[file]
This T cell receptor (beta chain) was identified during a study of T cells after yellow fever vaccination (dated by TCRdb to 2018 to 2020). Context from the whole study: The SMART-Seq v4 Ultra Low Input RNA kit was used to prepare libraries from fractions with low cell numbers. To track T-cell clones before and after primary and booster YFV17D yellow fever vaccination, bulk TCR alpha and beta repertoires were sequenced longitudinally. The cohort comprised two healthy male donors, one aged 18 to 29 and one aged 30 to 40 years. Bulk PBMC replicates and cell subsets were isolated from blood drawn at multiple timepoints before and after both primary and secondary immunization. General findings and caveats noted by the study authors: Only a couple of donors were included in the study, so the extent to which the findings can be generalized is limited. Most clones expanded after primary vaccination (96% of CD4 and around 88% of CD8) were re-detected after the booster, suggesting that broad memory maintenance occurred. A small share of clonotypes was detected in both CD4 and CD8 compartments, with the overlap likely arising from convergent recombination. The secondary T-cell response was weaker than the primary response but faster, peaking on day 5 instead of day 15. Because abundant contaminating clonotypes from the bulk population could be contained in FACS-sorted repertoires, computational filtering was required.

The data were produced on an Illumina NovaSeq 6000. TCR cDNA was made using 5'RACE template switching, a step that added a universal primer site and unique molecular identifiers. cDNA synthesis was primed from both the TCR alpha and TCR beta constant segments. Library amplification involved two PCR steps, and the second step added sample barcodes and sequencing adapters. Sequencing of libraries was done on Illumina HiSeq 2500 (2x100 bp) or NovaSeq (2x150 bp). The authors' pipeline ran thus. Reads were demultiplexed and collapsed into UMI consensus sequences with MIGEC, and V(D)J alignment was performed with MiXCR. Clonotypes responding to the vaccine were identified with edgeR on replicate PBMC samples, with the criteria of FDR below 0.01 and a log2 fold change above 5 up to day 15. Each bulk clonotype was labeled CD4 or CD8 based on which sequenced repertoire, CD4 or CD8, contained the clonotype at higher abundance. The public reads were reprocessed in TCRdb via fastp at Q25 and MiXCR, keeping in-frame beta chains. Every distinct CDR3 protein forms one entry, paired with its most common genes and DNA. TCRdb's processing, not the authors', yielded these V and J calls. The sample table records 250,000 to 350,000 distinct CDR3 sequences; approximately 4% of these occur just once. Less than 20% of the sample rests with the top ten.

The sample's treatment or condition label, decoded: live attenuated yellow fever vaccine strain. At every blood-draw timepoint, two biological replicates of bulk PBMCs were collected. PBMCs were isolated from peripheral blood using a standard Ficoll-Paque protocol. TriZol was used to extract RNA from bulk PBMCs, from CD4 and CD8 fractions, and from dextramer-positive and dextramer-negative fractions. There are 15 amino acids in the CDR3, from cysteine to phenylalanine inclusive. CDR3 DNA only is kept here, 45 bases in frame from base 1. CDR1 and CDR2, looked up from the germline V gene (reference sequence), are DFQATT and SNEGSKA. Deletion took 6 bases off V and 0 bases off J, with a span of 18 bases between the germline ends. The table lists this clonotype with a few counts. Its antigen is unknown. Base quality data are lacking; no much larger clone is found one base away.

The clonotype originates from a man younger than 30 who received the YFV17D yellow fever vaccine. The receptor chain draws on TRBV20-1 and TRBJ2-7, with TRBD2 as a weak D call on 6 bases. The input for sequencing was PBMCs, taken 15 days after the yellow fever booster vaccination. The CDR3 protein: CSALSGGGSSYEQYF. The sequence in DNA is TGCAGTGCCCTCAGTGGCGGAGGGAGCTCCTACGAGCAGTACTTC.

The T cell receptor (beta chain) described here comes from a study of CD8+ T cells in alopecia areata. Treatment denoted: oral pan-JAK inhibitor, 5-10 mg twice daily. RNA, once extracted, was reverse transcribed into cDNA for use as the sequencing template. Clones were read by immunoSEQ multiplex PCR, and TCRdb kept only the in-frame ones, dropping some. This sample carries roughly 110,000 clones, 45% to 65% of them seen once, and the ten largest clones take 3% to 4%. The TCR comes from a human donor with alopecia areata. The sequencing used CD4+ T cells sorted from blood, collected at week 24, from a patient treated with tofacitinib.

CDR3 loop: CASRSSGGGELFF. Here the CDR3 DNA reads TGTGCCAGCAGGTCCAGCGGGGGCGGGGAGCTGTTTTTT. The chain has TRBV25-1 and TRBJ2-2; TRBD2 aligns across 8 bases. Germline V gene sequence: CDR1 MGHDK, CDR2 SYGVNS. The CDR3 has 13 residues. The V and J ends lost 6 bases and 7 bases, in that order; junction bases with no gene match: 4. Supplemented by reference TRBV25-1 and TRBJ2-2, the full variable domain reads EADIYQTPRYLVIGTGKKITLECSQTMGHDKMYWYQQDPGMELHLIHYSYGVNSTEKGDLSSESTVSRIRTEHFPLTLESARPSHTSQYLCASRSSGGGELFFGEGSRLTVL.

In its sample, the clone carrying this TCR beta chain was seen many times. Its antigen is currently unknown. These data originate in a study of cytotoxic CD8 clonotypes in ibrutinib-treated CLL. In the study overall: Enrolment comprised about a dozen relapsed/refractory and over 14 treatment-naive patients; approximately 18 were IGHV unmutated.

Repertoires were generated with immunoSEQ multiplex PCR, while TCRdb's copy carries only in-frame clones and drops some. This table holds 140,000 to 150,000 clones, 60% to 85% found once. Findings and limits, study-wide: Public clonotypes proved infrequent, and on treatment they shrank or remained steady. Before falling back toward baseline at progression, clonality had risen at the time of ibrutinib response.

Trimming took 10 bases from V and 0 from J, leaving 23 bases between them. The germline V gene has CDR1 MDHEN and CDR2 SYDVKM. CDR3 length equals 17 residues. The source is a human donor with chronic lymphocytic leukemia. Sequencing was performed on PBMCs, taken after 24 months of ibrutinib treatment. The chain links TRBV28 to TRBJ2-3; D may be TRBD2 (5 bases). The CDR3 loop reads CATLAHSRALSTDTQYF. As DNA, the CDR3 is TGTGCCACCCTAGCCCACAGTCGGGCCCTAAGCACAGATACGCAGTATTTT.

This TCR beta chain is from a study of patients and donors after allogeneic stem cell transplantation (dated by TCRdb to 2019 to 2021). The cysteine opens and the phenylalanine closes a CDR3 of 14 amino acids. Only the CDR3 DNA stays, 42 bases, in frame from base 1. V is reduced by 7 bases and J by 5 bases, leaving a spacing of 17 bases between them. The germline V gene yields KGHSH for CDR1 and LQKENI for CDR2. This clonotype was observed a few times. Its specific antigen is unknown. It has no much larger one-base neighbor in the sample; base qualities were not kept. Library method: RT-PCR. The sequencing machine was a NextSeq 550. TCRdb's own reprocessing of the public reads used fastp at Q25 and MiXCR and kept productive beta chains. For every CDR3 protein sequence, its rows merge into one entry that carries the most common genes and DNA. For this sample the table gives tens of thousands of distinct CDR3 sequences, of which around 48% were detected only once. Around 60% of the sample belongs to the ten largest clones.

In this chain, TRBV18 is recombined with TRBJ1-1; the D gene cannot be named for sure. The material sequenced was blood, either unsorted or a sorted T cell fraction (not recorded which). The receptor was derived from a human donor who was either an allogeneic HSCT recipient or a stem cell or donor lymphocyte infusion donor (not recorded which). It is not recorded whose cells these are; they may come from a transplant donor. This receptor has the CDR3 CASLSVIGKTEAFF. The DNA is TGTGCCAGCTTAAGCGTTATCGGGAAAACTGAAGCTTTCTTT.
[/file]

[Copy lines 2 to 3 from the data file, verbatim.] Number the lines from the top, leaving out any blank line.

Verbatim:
The data were produced on an Illumina NovaSeq 6000. TCR cDNA was made using 5'RACE template switching, a step that added a universal primer site and unique molecular identifiers. cDNA synthesis was primed from both the TCR alpha and TCR beta constant segments. Library amplification involved two PCR steps, and the second step added sample barcodes and sequencing adapters. Sequencing of libraries was done on Illumina HiSeq 2500 (2x100 bp) or NovaSeq (2x150 bp). The authors' pipeline ran thus. Reads were demultiplexed and collapsed into UMI consensus sequences with MIGEC, and V(D)J alignment was performed with MiXCR. Clonotypes responding to the vaccine were identified with edgeR on replicate PBMC samples, with the criteria of FDR below 0.01 and a log2 fold change above 5 up to day 15. Each bulk clonotype was labeled CD4 or CD8 based on which sequenced repertoire, CD4 or CD8, contained the clonotype at higher abundance. The public reads were reprocessed in TCRdb via fastp at Q25 and MiXCR, keeping in-frame beta chains. Every distinct CDR3 protein forms one entry, paired with its most common genes and DNA. TCRdb's processing, not the authors', yielded these V and J calls. The sample table records 250,000 to 350,000 distinct CDR3 sequences; approximately 4% of these occur just once. Less than 20% of the sample rests with the top ten.

The sample's treatment or condition label, decoded: live attenuated yellow fever vaccine strain. At every blood-draw timepoint, two biological replicates of bulk PBMCs were collected. PBMCs were isolated from peripheral blood using a standard Ficoll-Paque protocol. TriZol was used to extract RNA from bulk PBMCs, from CD4 and CD8 fractions, and from dextramer-positive and dextramer-negative fractions. There are 15 amino acids in the CDR3, from cysteine to phenylalanine inclusive. CDR3 DNA only is kept here, 45 bases in frame from base 1. CDR1 and CDR2, looked up from the germline V gene (reference sequence), are DFQATT and SNEGSKA. Deletion took 6 bases off V and 0 bases off J, with a span of 18 bases between the germline ends. The table lists this clonotype with a few counts. Its antigen is unknown. Base quality data are lacking; no much larger clone is found one base away.